Feb 28, 2011

This tribe, that tribe


Why do tribal issues matter? What’s so special about the particular language group to which a person belongs?
It is one thing to treasure our indigenous languages and cultures, and to ensure they are passed on to future generations AND quite another to use them as a tool to marginalise others.
It shouldn’t matter what province a President comes from or his cabinet ministers for that matter as long as they represent the real interests of the people – all the people. Now if there is evidence of preferential treatment by those in power for specific groups of people based on familial or language ties, then we’ve got a big problem and we need to speak against it.
In the efforts to eradicate poverty we often focus on people’s access to resources and the government’s role in appropriate allocation of said resources. Unequal distribution of resources by those advancing personal and/or tribal interests is extremely harmful and a hindrance to our development.
Even further, such practices foster hatred. When people are routinely treated unjustly, their pain turns into anger, which at some point will reach a boiling point and no prizes for guessing what happens when things erupt.
We need to re-learn the value of human relationships and community; understanding that we are all created equal. Tribalism is a cancer that if left untreated, keeps mutating and eventually consumes the whole being.

Feb 24, 2011

What makes you better?

I was quite impressed when I listened to Hakainde Hichilema’s interview on Zambia Blog Talk Radio about a month ago. When pressed about the outcome of the coalition pact with the Patriotic Front (PF), he insisted on the fact that the two parties still need to agree on the fundamentals, which he termed as a Joint Economic, Social and Good Governance programme before a presidential candidate can be declared. This makes a lot of sense because what’s the use of just saying you’re a coalition party when you don’t even agree on the sort of programmes needed to move Zambia forward?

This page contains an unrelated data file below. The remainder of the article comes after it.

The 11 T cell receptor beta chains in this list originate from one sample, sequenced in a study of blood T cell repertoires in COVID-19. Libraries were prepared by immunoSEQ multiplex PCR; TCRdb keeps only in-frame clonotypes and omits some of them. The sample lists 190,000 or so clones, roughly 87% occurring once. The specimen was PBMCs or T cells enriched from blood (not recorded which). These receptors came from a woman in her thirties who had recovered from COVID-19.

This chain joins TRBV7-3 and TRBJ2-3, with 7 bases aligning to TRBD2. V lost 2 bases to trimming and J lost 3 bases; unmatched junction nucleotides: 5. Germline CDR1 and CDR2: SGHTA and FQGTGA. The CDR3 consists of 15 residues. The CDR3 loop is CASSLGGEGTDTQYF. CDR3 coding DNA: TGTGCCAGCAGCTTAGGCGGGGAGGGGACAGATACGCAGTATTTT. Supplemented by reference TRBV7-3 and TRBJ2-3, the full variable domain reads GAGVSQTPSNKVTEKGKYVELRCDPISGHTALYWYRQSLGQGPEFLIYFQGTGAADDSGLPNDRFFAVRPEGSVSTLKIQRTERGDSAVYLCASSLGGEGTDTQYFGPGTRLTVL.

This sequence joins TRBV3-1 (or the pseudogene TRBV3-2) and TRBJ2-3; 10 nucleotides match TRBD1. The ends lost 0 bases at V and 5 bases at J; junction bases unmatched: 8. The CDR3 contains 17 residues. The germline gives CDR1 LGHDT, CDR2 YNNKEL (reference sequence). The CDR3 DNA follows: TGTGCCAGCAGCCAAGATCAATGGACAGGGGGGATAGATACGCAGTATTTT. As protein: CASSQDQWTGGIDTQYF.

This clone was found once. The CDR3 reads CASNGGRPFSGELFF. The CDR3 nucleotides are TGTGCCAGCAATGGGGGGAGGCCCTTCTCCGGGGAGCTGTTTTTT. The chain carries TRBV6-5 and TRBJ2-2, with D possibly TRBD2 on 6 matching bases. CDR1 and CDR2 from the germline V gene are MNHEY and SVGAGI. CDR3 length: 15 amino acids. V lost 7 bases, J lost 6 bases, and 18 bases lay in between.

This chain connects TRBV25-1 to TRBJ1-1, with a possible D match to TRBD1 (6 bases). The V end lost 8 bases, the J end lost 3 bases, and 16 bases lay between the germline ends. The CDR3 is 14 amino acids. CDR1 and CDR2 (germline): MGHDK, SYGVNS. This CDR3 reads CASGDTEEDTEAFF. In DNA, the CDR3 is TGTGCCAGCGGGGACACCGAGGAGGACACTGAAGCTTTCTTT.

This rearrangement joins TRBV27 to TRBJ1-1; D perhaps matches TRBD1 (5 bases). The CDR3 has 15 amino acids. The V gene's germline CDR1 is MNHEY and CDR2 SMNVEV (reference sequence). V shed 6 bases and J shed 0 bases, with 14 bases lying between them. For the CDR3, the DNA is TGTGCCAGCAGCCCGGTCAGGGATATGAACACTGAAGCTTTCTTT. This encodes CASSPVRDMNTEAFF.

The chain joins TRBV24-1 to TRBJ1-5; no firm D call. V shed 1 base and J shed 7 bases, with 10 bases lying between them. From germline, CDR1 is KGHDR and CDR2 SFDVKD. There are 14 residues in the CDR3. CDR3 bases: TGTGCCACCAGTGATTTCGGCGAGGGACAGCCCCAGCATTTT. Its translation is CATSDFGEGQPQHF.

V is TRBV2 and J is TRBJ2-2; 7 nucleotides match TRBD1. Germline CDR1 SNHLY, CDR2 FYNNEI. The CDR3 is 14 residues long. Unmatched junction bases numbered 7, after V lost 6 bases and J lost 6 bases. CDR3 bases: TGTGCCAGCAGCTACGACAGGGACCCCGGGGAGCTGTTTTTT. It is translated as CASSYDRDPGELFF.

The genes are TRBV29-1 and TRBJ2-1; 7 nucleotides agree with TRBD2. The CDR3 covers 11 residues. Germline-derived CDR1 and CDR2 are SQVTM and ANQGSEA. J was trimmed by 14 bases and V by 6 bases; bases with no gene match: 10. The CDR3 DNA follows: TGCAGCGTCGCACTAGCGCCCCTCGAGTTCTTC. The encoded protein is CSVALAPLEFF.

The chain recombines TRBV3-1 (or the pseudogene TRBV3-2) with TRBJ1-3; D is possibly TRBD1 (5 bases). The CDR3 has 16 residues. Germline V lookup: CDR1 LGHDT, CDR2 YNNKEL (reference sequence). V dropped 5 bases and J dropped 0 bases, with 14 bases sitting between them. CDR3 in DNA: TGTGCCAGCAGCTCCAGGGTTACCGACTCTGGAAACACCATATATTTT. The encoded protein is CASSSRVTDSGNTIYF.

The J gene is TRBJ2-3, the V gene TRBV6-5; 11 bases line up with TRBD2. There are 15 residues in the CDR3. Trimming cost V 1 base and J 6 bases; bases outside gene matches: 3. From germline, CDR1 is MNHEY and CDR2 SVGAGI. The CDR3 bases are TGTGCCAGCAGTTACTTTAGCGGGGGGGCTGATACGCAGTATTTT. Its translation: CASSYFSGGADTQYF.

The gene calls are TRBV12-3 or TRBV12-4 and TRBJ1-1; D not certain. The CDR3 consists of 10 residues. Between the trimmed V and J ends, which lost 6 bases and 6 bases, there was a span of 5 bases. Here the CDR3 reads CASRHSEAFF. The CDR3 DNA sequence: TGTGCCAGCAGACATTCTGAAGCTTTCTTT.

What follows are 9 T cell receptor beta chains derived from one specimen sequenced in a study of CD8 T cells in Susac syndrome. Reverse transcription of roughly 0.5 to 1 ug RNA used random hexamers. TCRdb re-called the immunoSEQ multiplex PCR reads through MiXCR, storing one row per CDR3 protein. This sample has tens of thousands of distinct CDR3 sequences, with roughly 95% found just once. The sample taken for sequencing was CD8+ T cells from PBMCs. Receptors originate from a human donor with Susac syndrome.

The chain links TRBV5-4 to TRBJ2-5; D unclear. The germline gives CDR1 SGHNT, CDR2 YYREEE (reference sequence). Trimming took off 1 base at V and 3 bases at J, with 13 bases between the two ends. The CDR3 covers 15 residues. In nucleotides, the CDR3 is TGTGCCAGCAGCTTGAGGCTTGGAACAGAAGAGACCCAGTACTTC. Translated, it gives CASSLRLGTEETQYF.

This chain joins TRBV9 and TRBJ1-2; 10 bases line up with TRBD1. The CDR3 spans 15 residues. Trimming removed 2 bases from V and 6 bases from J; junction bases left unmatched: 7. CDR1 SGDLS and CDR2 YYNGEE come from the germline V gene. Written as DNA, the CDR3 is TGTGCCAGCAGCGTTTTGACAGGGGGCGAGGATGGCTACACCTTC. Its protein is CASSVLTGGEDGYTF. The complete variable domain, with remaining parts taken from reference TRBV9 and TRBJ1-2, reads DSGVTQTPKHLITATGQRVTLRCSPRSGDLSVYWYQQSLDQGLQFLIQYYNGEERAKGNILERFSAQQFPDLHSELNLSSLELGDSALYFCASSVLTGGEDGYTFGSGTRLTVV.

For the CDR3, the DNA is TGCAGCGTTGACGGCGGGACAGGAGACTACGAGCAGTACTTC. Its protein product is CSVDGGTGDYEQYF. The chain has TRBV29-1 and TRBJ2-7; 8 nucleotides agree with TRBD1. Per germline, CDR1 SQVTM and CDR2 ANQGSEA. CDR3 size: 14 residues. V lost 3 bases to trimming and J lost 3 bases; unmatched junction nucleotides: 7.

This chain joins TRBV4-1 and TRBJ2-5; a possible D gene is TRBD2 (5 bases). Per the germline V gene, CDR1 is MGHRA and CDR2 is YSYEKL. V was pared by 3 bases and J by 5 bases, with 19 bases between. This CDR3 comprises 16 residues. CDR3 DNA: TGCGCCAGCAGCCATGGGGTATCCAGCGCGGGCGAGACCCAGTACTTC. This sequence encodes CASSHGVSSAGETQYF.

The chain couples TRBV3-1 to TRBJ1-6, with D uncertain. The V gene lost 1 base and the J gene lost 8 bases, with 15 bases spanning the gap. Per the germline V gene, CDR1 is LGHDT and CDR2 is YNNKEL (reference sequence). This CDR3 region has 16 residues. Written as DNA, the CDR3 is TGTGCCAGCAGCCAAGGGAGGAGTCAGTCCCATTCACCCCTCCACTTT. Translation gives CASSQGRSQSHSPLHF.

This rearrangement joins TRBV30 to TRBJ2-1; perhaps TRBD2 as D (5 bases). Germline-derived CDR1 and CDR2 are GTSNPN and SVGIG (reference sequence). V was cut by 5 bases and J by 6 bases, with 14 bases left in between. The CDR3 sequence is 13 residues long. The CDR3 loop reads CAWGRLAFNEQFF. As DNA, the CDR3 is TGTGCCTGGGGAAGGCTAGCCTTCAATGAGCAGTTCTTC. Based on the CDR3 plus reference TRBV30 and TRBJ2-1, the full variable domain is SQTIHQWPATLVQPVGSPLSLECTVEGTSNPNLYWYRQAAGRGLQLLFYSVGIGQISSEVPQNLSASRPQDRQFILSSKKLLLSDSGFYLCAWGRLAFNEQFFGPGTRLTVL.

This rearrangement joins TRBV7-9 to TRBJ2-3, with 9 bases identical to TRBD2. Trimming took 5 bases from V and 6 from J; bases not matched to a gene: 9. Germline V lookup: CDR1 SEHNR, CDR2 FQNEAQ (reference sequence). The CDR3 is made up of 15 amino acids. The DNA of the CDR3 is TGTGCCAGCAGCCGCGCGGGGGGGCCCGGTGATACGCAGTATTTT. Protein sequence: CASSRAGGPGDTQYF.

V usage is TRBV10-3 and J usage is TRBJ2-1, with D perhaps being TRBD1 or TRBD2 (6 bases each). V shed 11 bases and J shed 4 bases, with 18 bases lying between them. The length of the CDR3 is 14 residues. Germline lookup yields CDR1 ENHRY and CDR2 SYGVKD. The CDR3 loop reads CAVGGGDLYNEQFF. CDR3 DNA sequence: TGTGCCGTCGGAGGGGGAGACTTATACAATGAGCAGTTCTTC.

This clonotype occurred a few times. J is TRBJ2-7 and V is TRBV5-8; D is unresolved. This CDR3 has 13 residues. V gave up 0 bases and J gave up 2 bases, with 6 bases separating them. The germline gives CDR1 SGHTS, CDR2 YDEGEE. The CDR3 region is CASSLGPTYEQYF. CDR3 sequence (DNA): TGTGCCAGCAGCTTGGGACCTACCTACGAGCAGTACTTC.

Sadly, I believe this pact is a waste of time and I’ve thought so from day one. I may be proven wrong in the next few months, but that’s looking more unlikely with the way things are progressing. The PF and its president, Michael Sata, are already campaigning on their own ticket across Zambia. Sata is the de facto leader of any pact he enters into, and if Hichilema still thinks that discussion is open for debate, he’s wrong. Anyone with credible information to disprove this, please feel free to share.
The PF has clearly stated from the beginning that their mission is to remove the MMD from power. Their position on various matters of grave importance such mining taxation, the increased influence of Beijing in Zambia, etc are inconsistent and seemingly change with the direction of the wind. Bafuna kuvi chinja chabe- they just want to change things.
As I have stated before, change for the sake of change is not enough. We need serious opposition politicians to come up with real plans for how to move Zambia forward. Yes, we can all agree the MMD is flawed but how are other parties less flawed, and how will they be more successful than the last 20 years of MMD rule? I fundamentally disagree with politicians like Sata who constantly declare that the MMD has done nothing for Zambians, that’s untrue and should not be accepted as the truth when we as Zambians can see for ourselves that some things, though not all, have improved. A lot remains to be done of course, but please how about some integrity in political discourse?
If UPND or Hichilema want to have a fighting chance in the upcoming elections, they need to unhitch their wagon from the crazy horse called PF aka Michael Sata. They need to show the people of Zambia what their Economic, Social and Good Governance programme looks like, and how things will be under their leadership. Zambians deserve more than opportunistic politicians looking for sound bytes on radio stations; we need intelligent people with a real roadmap to lead the way.

Feb 23, 2011

Why internal politics matter